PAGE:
I’ve heard great things about Euclidean Lands, that it’s one of the most compelling and original puzzle games out there for iOS. In Version 2.0, the developer, Kunabi Brother, added Augmented Reality mode for iOS 11. This was a good enough reason for me to buy this game and see how well it runs in AR and write a review about it.
Euclidean Lands is a puzzle game in which you need to move your character on a complex 3D structure, killing enemies and avoid getting kills as you move towards the exit point. It’s hard for me to describe this game, The level rotation gameplay mechanics are quite similar to the way you play a Rubik’s Cube, but of course, has more complex mechanics.
In the first puzzles, you learn the basics of the game. You tap the closest square to move your character forward. You learn how to use a shield and protect yourself from enemies. In order to take down an enemy unit, you need to attack it from any side, other than the front. Each level requires you to clean all enemies and reach the red circular exit area in order to move on to the next level. The game includes various types of enemies and fierce boss fights.
It’s a very challenging game that will make you think well before making a step. I’ve spent even more than 30 minutes trying to solve one level, but that one was very tricky and challenging. I felt really good once I was able to figure out how to do it. This is one of the great things about Euclidean Lands, it can really make your brain explode and the moment you thought you got it all, it throws you into more complex and challenging levels.
The game has really beautiful art-style, simple, yet very calming and perfectly fits the theme and the game genre.
I’ve played both the regular isometric mode and the AR mode. I have to admit that their isometric mode looks better because of the beautiful vibrant background color that matches the art-style of the 3D objects and characters. On the other hand, AR poses some tricky challenges that I didn’t have the isometric version. For example, in one of the levels where you get to use the shield. I didn’t see the exit because it was underneath the pillar of the castle. I needed to move around a bit to see it. In the isometric version, I was able to see it straight away.
The flicking mechanics works really nice and I really enjoyed playing with the level like a Rubik’s Cube, trying different tactics and figure my way out of those tricky puzzles. I’m pretty sure that it will be more comfortable playing this game on the iPhone than the iPad due to its smaller size. The reason for this is because you’ll need to be precise with your swipe gestures, so holding the iPad in one hand and swiping with the other hand isn’t that comfortable. You need to keep in mind that you’ll probably be standing while playing this game, so it might not be that comfortable to use, especially if you have small hands.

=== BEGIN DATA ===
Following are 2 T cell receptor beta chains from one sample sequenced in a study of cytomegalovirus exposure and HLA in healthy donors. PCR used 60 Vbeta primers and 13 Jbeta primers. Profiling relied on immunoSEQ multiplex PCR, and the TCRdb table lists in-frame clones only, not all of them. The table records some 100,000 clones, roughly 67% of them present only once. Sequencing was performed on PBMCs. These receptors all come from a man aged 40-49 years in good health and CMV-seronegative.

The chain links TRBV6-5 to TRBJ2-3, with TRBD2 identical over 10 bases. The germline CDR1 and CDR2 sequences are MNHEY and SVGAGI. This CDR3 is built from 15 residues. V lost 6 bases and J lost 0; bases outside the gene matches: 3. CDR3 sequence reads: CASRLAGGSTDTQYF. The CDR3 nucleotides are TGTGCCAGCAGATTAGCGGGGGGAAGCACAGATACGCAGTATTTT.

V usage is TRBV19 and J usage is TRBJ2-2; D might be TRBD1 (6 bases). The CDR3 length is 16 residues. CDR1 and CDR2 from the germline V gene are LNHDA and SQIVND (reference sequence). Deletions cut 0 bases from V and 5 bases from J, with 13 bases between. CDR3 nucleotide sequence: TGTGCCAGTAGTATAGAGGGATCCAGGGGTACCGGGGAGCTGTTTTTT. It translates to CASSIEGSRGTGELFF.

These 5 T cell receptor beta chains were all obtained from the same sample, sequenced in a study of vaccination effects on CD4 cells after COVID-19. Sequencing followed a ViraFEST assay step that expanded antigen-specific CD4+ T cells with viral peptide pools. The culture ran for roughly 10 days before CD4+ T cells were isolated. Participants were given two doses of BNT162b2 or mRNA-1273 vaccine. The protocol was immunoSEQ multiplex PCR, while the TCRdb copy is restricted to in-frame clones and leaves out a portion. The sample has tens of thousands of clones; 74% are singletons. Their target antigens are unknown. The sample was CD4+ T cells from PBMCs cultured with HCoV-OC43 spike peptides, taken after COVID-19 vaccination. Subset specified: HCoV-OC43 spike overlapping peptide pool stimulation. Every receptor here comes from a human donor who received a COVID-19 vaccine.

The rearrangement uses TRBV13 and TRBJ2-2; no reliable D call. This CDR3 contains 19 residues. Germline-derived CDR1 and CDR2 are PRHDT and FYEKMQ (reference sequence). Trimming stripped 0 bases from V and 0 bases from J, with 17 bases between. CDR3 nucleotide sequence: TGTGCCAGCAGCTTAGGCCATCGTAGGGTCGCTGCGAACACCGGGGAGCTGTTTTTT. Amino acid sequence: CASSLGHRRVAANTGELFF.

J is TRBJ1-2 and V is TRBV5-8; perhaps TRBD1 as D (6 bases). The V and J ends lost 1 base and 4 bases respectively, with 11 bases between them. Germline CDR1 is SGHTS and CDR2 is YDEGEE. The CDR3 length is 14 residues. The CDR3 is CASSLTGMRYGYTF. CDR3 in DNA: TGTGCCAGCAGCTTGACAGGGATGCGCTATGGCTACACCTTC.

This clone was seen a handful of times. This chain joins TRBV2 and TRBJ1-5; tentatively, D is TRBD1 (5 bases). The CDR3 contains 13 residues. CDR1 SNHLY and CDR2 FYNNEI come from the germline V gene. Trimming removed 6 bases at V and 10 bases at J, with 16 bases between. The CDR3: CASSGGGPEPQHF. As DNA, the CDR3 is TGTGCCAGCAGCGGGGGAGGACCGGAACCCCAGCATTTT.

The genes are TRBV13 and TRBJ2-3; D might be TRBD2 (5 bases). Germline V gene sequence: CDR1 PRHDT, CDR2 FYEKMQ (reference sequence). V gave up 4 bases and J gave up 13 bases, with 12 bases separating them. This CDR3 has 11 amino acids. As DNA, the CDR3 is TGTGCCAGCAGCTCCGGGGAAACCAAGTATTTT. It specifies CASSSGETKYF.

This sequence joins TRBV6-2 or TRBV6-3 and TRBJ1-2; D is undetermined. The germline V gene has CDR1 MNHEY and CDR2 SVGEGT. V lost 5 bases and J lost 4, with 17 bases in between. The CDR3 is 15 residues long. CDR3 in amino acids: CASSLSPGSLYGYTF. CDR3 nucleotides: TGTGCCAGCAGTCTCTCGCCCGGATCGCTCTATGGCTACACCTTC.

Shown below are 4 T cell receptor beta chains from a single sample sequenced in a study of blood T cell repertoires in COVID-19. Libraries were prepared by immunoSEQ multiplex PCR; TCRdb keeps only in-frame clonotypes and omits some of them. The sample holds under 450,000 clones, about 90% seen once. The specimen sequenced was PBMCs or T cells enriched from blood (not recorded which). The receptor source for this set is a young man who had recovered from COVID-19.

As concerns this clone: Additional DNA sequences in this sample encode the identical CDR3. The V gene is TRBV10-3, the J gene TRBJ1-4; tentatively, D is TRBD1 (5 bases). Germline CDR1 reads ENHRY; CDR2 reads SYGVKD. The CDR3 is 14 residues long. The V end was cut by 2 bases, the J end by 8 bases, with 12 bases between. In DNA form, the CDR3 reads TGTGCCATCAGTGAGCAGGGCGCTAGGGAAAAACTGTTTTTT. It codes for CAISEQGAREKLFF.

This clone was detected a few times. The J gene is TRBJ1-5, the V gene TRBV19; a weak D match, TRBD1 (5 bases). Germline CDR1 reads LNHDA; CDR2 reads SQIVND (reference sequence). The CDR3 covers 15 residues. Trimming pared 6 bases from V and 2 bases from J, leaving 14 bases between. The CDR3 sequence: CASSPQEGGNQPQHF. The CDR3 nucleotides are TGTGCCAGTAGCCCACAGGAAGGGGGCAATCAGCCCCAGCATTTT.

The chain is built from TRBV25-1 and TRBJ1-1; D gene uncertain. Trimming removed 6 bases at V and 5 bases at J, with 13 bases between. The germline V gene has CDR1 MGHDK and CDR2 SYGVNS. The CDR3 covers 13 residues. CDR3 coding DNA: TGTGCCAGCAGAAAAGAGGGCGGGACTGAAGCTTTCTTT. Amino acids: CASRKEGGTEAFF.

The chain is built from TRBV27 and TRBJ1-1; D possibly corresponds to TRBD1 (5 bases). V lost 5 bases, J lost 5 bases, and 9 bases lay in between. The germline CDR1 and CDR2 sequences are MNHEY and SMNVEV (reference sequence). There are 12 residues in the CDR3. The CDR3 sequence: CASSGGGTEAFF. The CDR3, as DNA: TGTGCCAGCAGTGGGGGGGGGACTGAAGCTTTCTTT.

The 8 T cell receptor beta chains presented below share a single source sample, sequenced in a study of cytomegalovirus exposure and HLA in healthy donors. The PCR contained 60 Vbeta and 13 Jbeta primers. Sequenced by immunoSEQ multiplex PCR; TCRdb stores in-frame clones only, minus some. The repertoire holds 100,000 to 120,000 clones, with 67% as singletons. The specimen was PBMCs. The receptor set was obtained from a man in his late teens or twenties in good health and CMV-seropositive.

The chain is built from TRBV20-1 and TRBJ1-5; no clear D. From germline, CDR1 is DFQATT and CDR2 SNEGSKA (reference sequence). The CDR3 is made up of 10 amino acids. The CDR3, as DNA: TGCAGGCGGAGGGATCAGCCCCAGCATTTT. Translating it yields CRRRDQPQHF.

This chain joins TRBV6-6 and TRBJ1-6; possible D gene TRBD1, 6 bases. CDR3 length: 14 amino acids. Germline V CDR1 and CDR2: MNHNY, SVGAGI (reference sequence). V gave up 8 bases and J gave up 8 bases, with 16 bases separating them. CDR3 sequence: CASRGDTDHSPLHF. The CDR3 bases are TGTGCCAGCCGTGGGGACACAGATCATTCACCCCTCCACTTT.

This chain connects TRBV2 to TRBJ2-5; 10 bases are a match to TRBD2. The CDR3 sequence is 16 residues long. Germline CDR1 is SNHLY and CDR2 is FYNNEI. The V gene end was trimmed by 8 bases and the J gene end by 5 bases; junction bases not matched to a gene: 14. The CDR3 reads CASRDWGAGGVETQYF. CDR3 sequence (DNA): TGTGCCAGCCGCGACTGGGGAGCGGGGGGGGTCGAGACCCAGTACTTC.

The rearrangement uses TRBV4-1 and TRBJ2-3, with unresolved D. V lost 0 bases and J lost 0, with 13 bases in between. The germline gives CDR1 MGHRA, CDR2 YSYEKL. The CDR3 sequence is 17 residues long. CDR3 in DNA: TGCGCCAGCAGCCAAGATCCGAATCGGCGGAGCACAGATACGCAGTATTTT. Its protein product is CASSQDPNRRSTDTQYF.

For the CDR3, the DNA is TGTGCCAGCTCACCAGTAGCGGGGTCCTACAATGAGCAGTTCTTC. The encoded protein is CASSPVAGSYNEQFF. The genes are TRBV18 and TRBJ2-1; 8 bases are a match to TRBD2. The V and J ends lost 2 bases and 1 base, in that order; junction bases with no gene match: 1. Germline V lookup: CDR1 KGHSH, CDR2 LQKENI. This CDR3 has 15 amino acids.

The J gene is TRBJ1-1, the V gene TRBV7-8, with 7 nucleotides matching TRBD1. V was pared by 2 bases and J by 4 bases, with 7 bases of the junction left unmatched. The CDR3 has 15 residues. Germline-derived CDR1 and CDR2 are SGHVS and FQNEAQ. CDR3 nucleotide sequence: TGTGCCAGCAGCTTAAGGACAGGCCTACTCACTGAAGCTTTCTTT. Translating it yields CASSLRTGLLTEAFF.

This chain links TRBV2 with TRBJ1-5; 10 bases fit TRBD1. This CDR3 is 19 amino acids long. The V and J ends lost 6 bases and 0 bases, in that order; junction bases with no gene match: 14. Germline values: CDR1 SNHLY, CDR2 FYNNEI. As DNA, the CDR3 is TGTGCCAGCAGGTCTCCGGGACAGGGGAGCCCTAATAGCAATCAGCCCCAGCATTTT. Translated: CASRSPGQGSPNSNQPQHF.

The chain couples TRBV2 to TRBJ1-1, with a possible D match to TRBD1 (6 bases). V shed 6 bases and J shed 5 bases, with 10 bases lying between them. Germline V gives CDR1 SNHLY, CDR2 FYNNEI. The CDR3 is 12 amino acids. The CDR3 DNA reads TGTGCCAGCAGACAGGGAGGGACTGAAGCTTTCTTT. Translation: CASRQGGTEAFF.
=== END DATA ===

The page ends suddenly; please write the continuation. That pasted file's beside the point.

According to toe the official game’s page on the App Store, in version 2.0 you can play all levels in augmented reality mode, and they wrote (for iOS 11). That leads me to an understanding that this mode was developed using the ARKit, but my impressions with the surface scanning weren’t positive at all. In fact, it took the game close to a minute to find a surface to play the game on in AR mode. I tried it several times with the same slow results. Once the level was ready, even then, it was quite jittery.
Let’s check out some Euclidean Lands gameplay, shall we?
I think Euclidean Lands is a very challenging and entertaining puzzler. There are already many reviews out there that covered the regular non-AR mode so I just wanted to add my opinion about the AR version of it. I will certainly play this game again, but to be honest, I’m not sure that I’ll do it in AR. If you haven’t played this game yet and love puzzle games, just get this game, but just keep in mind that the AR version isn’t perfect. I hope that the developer will address those issues and optimize the AR mode so it will work more smoothly.
The game wasn’t designed for AR from the get-go, but overall, even considering the fact, it’s still one of the more innovative, challenging, and engaging puzzle games in the App Store. I personally more interested to play puzzle games that are built from the ground up for AR, because it brings new mechanics that we haven’t get a chance to play before.
I personally enjoy YuME: Alice’s Dream better because of its original AR-oriented puzzle solving features. There are some great non-AR puzzle games out there, but my focus on this blog is about great AR experiences. A game can be great, but it’s AR version might be less immersive. In my reviews, I try to also rank the game based on how innovative and fun its AR features are. A game like YuME is built around solving optical illusion based puzzles by positioning yourself around the level. Although it’s not as complex and brain teasing as Euclidean Lands is, but still I was very immersed and had a lot of fun playing it.
Euclidean Lands is just a port of the original title to AR. I am still in a search for an AR-only title that will blow my mind. Euclidean Lands is still an amazing puzzle, whichever mode you decide to play it on.
You can download this game from the App Store here: Euclidean Lands – kunabi brother GmbH
Euclidean Lands is one of the most completing AR puzzle games out there. The AR mode does have its quirks, at least in the version that I’ve tested on my iPad. Yet, when things work, they work well and your get to enjoy a very addictive and challenging puzzle game.